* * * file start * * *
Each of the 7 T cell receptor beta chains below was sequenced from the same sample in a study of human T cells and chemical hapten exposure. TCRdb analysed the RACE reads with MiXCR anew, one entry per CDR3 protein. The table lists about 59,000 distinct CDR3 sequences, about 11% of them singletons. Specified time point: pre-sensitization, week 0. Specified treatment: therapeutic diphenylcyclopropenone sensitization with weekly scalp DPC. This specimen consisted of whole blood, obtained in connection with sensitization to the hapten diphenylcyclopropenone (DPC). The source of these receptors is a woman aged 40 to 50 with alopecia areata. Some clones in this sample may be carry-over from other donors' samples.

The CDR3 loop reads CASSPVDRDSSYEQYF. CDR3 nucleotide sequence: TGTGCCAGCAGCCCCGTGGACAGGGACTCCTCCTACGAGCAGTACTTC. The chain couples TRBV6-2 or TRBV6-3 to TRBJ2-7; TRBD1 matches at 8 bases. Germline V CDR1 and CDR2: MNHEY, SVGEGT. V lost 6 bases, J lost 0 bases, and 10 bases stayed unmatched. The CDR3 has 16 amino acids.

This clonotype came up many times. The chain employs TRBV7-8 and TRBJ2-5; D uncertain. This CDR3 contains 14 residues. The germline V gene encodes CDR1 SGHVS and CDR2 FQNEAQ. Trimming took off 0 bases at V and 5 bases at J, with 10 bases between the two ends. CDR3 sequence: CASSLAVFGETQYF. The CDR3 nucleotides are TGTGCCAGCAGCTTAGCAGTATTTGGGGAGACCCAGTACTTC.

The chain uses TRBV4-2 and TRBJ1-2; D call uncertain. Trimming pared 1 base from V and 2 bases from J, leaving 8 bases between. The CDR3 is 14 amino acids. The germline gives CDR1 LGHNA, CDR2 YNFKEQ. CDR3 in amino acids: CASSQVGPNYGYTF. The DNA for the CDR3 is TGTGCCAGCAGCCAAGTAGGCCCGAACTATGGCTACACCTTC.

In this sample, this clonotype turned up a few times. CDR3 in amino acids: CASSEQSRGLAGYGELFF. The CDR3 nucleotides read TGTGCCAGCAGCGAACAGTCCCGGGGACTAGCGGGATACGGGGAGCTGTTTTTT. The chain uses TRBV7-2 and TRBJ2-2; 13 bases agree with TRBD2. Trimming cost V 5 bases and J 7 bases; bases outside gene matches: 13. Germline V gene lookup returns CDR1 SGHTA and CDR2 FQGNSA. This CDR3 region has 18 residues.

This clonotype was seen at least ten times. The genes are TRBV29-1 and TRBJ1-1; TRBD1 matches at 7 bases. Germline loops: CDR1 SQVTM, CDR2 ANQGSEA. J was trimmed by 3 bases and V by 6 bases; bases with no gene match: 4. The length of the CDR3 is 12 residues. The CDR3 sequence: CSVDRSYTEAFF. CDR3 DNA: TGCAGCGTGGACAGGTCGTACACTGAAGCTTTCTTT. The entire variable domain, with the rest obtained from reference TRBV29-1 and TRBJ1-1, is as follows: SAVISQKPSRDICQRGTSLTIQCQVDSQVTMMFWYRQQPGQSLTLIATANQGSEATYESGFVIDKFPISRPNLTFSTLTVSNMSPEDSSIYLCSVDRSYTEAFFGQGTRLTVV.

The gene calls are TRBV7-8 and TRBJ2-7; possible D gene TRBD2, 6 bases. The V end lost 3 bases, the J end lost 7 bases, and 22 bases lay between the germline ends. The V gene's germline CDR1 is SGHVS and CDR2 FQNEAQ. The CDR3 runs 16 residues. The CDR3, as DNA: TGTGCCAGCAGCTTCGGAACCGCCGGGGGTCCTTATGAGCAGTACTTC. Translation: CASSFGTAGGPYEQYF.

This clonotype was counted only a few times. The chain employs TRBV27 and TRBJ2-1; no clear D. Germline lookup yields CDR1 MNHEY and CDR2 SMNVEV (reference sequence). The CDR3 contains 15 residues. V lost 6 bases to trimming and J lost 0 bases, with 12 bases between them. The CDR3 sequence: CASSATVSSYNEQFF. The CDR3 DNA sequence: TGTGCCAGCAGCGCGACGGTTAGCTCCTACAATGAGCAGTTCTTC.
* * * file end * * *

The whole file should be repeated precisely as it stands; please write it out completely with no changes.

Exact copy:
Each of the 7 T cell receptor beta chains below was sequenced from the same sample in a study of human T cells and chemical hapten exposure. TCRdb analysed the RACE reads with MiXCR anew, one entry per CDR3 protein. The table lists about 59,000 distinct CDR3 sequences, about 11% of them singletons. Specified time point: pre-sensitization, week 0. Specified treatment: therapeutic diphenylcyclopropenone sensitization with weekly scalp DPC. This specimen consisted of whole blood, obtained in connection with sensitization to the hapten diphenylcyclopropenone (DPC). The source of these receptors is a woman aged 40 to 50 with alopecia areata. Some clones in this sample may be carry-over from other donors' samples.

The CDR3 loop reads CASSPVDRDSSYEQYF. CDR3 nucleotide sequence: TGTGCCAGCAGCCCCGTGGACAGGGACTCCTCCTACGAGCAGTACTTC. The chain couples TRBV6-2 or TRBV6-3 to TRBJ2-7; TRBD1 matches at 8 bases. Germline V CDR1 and CDR2: MNHEY, SVGEGT. V lost 6 bases, J lost 0 bases, and 10 bases stayed unmatched. The CDR3 has 16 amino acids.

This clonotype came up many times. The chain employs TRBV7-8 and TRBJ2-5; D uncertain. This CDR3 contains 14 residues. The germline V gene encodes CDR1 SGHVS and CDR2 FQNEAQ. Trimming took off 0 bases at V and 5 bases at J, with 10 bases between the two ends. CDR3 sequence: CASSLAVFGETQYF. The CDR3 nucleotides are TGTGCCAGCAGCTTAGCAGTATTTGGGGAGACCCAGTACTTC.

The chain uses TRBV4-2 and TRBJ1-2; D call uncertain. Trimming pared 1 base from V and 2 bases from J, leaving 8 bases between. The CDR3 is 14 amino acids. The germline gives CDR1 LGHNA, CDR2 YNFKEQ. CDR3 in amino acids: CASSQVGPNYGYTF. The DNA for the CDR3 is TGTGCCAGCAGCCAAGTAGGCCCGAACTATGGCTACACCTTC.

In this sample, this clonotype turned up a few times. CDR3 in amino acids: CASSEQSRGLAGYGELFF. The CDR3 nucleotides read TGTGCCAGCAGCGAACAGTCCCGGGGACTAGCGGGATACGGGGAGCTGTTTTTT. The chain uses TRBV7-2 and TRBJ2-2; 13 bases agree with TRBD2. Trimming cost V 5 bases and J 7 bases; bases outside gene matches: 13. Germline V gene lookup returns CDR1 SGHTA and CDR2 FQGNSA. This CDR3 region has 18 residues.

This clonotype was seen at least ten times. The genes are TRBV29-1 and TRBJ1-1; TRBD1 matches at 7 bases. Germline loops: CDR1 SQVTM, CDR2 ANQGSEA. J was trimmed by 3 bases and V by 6 bases; bases with no gene match: 4. The length of the CDR3 is 12 residues. The CDR3 sequence: CSVDRSYTEAFF. CDR3 DNA: TGCAGCGTGGACAGGTCGTACACTGAAGCTTTCTTT. The entire variable domain, with the rest obtained from reference TRBV29-1 and TRBJ1-1, is as follows: SAVISQKPSRDICQRGTSLTIQCQVDSQVTMMFWYRQQPGQSLTLIATANQGSEATYESGFVIDKFPISRPNLTFSTLTVSNMSPEDSSIYLCSVDRSYTEAFFGQGTRLTVV.

The gene calls are TRBV7-8 and TRBJ2-7; possible D gene TRBD2, 6 bases. The V end lost 3 bases, the J end lost 7 bases, and 22 bases lay between the germline ends. The V gene's germline CDR1 is SGHVS and CDR2 FQNEAQ. The CDR3 runs 16 residues. The CDR3, as DNA: TGTGCCAGCAGCTTCGGAACCGCCGGGGGTCCTTATGAGCAGTACTTC. Translation: CASSFGTAGGPYEQYF.

This clonotype was counted only a few times. The chain employs TRBV27 and TRBJ2-1; no clear D. Germline lookup yields CDR1 MNHEY and CDR2 SMNVEV (reference sequence). The CDR3 contains 15 residues. V lost 6 bases to trimming and J lost 0 bases, with 12 bases between them. The CDR3 sequence: CASSATVSSYNEQFF. The CDR3 DNA sequence: TGTGCCAGCAGCGCGACGGTTAGCTCCTACAATGAGCAGTTCTTC.